Project description:Multiple sclerosis (MS) can be divided into four phenotypes based on clinical evolution. The pathophysiological boundaries of these phenotypes are unclear, limiting treatment stratification. Machine learning can identify groups with similar features using multidimensional data. Here, to classify MS subtypes based on pathological features, we apply unsupervised machine learning to brain MRI scans acquired in previously published studies. We use a training dataset from 6322 MS patients to define MRI-based subtypes and an independent cohort of 3068 patients for validation. Based on the earliest abnormalities, we define MS subtypes as cortex-led, normal-appearing white matter-led, and lesion-led. People with the lesion-led subtype have the highest risk of confirmed disability progression (CDP) and the highest relapse rate. People with the lesion-led MS subtype show positive treatment response in selected clinical trials. Our findings suggest that MRI-based subtypes predict MS disability progression and response to treatment and may be used to define groups of patients in interventional trials.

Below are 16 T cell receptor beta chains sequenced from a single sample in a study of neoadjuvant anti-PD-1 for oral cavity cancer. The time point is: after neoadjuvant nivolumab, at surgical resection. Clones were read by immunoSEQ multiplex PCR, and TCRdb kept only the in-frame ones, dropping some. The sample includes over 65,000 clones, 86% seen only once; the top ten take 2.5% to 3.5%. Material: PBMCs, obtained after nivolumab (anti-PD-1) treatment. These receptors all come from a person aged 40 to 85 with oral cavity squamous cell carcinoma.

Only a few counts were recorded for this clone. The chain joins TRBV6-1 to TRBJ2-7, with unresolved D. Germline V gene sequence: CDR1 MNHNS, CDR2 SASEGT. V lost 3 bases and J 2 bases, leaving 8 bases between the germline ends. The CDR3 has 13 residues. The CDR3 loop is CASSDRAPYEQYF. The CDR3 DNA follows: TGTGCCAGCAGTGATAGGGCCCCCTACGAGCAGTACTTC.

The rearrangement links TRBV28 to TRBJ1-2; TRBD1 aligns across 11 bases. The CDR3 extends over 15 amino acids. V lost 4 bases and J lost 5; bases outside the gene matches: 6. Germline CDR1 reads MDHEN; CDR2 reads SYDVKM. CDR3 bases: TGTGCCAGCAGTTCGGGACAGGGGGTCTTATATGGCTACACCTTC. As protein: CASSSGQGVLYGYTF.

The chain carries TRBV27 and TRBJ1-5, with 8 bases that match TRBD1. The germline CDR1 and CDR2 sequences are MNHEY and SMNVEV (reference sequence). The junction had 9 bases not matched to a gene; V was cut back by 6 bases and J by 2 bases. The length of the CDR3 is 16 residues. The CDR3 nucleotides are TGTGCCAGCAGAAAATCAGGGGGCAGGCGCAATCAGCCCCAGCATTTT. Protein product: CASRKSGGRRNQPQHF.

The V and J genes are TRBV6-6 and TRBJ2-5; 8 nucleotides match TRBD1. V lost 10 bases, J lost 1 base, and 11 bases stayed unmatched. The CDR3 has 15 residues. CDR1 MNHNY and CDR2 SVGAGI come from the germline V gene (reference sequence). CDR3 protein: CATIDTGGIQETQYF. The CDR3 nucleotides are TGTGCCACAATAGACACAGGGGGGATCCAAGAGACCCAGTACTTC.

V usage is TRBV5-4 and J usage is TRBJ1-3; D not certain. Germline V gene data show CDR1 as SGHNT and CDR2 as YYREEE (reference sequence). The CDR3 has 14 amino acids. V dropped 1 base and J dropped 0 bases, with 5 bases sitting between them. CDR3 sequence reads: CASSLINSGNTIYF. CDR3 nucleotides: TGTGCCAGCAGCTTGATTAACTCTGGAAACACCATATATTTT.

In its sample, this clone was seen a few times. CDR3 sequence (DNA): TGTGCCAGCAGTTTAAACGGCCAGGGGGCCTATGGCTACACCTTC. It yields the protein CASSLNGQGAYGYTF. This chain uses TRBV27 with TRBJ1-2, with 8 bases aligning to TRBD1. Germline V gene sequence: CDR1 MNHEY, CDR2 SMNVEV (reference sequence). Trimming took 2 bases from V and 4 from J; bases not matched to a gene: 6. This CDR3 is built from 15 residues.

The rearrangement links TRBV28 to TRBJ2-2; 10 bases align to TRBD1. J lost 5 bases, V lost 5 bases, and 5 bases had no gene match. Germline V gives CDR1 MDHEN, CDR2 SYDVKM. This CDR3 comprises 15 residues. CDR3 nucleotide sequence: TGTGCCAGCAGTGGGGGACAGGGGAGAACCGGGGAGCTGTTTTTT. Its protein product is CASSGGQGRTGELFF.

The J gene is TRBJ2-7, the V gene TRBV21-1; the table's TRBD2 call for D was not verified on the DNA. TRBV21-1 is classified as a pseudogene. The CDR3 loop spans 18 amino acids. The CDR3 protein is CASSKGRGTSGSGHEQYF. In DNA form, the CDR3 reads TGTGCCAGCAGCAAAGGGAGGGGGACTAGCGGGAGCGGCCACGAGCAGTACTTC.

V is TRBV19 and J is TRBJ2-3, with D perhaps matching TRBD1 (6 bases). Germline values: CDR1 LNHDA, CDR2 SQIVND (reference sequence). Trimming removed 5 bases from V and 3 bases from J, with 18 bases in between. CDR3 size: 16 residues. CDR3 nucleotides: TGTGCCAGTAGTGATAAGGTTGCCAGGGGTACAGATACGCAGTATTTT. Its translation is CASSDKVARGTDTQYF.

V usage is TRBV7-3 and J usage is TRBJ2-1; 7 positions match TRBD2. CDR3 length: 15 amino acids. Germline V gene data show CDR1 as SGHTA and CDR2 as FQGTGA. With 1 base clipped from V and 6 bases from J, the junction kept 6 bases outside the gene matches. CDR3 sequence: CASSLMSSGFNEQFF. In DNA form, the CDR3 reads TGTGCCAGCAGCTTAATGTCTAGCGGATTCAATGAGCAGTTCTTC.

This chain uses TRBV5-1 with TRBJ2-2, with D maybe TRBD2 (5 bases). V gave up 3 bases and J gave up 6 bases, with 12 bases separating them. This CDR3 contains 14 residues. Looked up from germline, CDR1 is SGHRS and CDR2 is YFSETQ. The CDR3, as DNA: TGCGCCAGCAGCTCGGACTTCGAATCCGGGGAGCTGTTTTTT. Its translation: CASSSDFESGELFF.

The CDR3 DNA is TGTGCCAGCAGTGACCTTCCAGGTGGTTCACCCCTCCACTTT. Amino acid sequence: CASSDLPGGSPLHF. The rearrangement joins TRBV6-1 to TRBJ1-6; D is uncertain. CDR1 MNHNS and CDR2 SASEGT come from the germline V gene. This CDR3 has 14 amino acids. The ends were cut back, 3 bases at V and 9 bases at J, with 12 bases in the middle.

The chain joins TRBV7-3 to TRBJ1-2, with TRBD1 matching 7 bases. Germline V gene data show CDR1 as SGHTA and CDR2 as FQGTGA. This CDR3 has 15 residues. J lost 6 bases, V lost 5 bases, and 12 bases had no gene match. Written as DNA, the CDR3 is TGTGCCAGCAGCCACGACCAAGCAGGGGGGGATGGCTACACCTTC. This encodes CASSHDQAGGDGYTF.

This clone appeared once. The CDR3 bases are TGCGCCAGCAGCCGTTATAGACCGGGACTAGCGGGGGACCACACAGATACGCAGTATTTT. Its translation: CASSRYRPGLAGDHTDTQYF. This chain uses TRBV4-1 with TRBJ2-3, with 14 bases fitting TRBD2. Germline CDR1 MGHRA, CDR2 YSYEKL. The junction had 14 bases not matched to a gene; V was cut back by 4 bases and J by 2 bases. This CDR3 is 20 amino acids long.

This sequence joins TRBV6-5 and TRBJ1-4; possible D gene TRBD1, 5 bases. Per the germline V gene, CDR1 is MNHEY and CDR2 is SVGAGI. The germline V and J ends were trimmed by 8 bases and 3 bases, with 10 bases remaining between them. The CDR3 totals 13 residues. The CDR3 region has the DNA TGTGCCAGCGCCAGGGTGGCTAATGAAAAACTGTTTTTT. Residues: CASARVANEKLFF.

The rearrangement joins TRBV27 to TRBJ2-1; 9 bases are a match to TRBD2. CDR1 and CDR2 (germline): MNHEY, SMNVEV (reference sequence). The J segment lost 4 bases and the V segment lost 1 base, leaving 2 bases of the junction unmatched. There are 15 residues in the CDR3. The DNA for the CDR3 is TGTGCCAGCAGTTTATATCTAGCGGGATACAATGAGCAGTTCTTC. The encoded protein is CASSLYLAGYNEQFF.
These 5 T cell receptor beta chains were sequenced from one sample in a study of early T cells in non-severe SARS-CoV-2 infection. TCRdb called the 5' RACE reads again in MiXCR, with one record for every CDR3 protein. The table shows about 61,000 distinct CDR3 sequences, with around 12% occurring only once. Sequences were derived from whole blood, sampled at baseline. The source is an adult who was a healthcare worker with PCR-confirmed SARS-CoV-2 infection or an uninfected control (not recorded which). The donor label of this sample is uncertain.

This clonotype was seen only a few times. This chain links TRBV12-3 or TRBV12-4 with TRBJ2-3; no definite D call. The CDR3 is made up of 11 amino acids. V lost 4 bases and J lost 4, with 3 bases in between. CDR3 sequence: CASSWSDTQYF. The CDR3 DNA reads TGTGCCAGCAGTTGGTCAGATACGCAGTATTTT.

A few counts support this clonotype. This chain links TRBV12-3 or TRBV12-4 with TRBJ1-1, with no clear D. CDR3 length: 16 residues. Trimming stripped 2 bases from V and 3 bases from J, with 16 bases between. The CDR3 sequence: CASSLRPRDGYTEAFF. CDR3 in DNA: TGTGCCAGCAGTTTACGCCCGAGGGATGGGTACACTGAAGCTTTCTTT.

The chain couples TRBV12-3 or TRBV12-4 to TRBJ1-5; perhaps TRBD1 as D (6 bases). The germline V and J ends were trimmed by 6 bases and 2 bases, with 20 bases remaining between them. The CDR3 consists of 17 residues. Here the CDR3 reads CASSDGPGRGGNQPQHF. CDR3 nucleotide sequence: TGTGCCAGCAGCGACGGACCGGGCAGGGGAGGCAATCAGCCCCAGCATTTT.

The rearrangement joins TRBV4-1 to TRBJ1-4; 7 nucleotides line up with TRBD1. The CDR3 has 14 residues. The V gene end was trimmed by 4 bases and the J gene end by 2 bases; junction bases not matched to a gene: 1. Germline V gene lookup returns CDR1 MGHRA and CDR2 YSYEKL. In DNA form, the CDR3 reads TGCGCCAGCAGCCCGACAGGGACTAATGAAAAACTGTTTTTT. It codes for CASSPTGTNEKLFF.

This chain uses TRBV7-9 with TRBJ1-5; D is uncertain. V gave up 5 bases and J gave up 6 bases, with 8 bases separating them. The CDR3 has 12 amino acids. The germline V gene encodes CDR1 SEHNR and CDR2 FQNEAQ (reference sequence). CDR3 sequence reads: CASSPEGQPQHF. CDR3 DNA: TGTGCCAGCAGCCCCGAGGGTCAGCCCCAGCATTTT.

Project description:The ability to classify patients with bipolar disorder (BD) is restricted by their heterogeneity, which limits the understanding of their neuropathology. Therefore, we aimed to investigate clinically discernible and neurobiologically distinguishable BD subtypes. T1-weighted and resting-state functional magnetic resonance images of 112 patients with BD were obtained, and patients were segregated according to diagnostic subtype (i.e., types I and II) and clinical patterns, including the number of episodes and hospitalizations and history of suicide and psychosis. For each clinical pattern, fewer and more occurrences subgroups and types I and II were classified through nested cross-validation for robust performance, with minimum redundancy and maximum relevance, in feature selection. To assess the proportion of variance in cognitive performance explained by the neurobiological markers, multiple linear regression between verbal memory and the selected features was conducted. Satisfactory performance (mean accuracy, 73.60%) in classifying patients with a high or low number of episodes was attained through functional connectivity, mostly from default-mode and motor networks. Moreover, these neurobiological markers explained 62% of the variance in verbal memory. The number of episodes is a potentially critical aspect of the neuropathology of BD. Neurobiological markers can help identify BD neuroprogression.